Theresa May calls for unity after winning cabinet backing for Brexit strategy
Theresa May’s official spokesman said cabinet members agreed the UK could not be ‘kept in the backstop indefinitely’. Photograph: Leon Neal/Getty Images

Theresa May calls for unity after winning cabinet backing for Brexit strategy

Prime minister asks cabinet to ‘stand together and stand firm’ day before crucial EU summit

Theresa May has won the backing of the cabinet for her Brexit negotiating strategy after a two-and-half-hour discussion that centred on concerns about when the UK could leave any customs backstop it signed up to as part of the EU divorce deal.

The prime minister called for political unity after the lengthy meeting, during which all cabinet members spoke, telling them a day before a crucial European summit that “if we as a government stand together and stand firm, we can achieve this”.

Her official spokesman said cabinet members had agreed the UK “cannot be kept in the backstop indefinitely” and ministers had discussed “the need for a mechanism to clearly define how that backstop will end”.

But the spokesman would not be drawn on what mechanism was being considered and whether individual cabinet members had pressed May to insist upon having a specific date by which any backstop agreement would terminate.

Cabinet members had been urged to rebel against the prime minister’s strategy by the former Brexit secretary David Davis over the weekend, but there was no immediate sign that May was put under any serious pressure at the meeting.

No 10 said nobody present had threatened to resign, leaving the prime minister free to ask EU leaders on Wednesday night for their help in kickstarting the stalled negotiations.

May is to address EU leaders before they retire to discuss Brexit without her over dinner in Brussels, and is hoping they unblock the impasse by agreeing to negotiate further on the backstop in the run-up to an emergency summit in November.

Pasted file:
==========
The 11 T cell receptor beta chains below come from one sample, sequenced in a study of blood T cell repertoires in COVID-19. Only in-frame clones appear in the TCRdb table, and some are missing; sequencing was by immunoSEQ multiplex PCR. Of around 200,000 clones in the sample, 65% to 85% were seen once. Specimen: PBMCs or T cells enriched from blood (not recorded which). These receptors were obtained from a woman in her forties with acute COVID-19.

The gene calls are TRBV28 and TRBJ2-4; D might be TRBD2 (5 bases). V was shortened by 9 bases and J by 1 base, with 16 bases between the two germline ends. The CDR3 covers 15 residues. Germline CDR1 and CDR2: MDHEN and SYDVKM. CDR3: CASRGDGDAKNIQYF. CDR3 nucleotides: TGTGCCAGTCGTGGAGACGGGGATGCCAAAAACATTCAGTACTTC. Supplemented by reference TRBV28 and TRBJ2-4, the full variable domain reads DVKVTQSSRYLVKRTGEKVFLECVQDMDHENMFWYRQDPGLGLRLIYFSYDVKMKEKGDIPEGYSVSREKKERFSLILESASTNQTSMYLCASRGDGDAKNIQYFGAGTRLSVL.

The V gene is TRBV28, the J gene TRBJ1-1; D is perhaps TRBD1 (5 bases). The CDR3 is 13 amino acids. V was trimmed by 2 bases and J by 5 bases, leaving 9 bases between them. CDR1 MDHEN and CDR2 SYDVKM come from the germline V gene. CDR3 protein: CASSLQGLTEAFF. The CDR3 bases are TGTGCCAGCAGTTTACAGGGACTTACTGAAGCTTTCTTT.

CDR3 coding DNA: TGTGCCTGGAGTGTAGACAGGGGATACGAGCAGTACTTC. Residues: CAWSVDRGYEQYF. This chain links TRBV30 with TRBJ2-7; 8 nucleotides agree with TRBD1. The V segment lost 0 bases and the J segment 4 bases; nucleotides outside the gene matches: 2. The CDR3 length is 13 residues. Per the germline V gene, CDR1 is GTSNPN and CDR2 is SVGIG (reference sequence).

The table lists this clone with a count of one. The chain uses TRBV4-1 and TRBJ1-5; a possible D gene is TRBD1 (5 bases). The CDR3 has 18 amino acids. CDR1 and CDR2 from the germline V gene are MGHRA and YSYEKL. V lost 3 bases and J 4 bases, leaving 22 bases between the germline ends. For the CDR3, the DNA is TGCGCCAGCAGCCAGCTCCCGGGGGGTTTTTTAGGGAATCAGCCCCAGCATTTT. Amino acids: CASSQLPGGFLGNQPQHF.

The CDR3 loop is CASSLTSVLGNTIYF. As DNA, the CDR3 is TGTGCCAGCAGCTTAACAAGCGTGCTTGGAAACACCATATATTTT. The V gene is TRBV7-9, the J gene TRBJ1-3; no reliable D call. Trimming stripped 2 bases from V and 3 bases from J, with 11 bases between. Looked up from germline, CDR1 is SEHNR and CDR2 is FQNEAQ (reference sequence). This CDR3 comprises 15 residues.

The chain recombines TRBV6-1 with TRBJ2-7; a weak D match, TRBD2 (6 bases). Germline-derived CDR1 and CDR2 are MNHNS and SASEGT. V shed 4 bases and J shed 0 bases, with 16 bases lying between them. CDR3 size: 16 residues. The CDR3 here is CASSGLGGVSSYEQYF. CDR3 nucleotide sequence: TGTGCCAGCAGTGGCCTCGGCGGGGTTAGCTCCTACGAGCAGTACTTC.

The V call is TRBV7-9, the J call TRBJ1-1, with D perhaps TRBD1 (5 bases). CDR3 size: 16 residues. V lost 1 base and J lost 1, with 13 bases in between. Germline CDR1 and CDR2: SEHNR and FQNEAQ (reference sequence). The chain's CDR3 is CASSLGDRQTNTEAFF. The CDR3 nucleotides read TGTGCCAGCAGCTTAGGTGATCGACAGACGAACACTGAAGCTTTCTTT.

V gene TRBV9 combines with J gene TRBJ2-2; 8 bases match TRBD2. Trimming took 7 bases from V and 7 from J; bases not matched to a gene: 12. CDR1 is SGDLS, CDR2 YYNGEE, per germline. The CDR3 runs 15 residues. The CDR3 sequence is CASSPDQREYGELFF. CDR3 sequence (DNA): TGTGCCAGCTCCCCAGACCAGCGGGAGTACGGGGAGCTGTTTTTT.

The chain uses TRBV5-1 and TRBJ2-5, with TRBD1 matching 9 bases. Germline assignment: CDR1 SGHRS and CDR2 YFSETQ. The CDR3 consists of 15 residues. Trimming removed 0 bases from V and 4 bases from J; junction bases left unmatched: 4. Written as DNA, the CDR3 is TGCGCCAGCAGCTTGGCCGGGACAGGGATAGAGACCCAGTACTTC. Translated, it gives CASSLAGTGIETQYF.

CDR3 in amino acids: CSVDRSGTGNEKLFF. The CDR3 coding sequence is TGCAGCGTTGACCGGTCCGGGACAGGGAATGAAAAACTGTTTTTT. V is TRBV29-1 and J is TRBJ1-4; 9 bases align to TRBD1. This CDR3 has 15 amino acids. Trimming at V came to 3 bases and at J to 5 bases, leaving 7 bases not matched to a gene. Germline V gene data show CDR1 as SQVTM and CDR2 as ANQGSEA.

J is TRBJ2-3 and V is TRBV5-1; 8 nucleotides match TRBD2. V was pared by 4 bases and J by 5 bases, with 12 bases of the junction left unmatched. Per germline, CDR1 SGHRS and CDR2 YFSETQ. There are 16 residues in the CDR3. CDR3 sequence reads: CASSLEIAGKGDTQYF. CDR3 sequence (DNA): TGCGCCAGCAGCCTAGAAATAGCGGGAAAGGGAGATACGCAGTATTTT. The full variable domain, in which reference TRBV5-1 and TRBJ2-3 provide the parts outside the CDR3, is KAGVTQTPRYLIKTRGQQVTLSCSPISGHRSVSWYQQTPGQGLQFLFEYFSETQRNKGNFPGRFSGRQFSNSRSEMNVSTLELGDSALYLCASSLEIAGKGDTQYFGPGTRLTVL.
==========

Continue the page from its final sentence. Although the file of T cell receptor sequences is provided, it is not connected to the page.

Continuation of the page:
Cabinet members including Andrea Leadsom, the leader of the House of Commons, have privately said the UK should insist on a firm date for ending the backstop. Some fear it could be used to keep the country in a form of customs union indefinitely.

Similar concerns were voiced by Conservative Brexiters in the Commons on Monday, when May updated MPs on the status of the Brexit negotiations, with the former work and pensions secretary Iain Duncan Smith asking the prime minister: “How long does she think this temporary arrangement might last and, most importantly, who would make the final decision on when it ends?”

No 10 said cabinet members also endorsed May’s call to “maintain the integrity of the union” between Great Britain and Northern Ireland, which the prime minister had told the Tuesday morning meeting was under threat by the EU’s proposed version of the backstop.

The spokesman said the prime minister had told her political colleagues it was “not possible for her or any UK prime minister to sign up to an arrangement that would lead to a custom border down the Irish Sea”.

A backstop is required to ensure there is no hard border in Ireland if a comprehensive free-trade deal cannot be signed before the end of 2020. May has suggested to the EU that the whole of the UK would remain in the customs union after Brexit, but Brussels has said it needs more time to evaluate the proposal.

As a result, the EU is continuing to insist on having its own backstop, which would mean Northern Ireland remaining in the single market and customs union in the absence of a free-trade agreement, prompting fierce objections from Tory hard Brexiters and the Democratic Unionist party, which props up her government.

The shadow Brexit minister, Jenny Chapman, said: “With two days until a crucial EU summit, it is simply extraordinary that the cabinet can’t agree what its plan for Brexit is. If the cabinet can’t make a decision on Brexit, then what on earth is the point of it? Theresa May is in office, not in power.”


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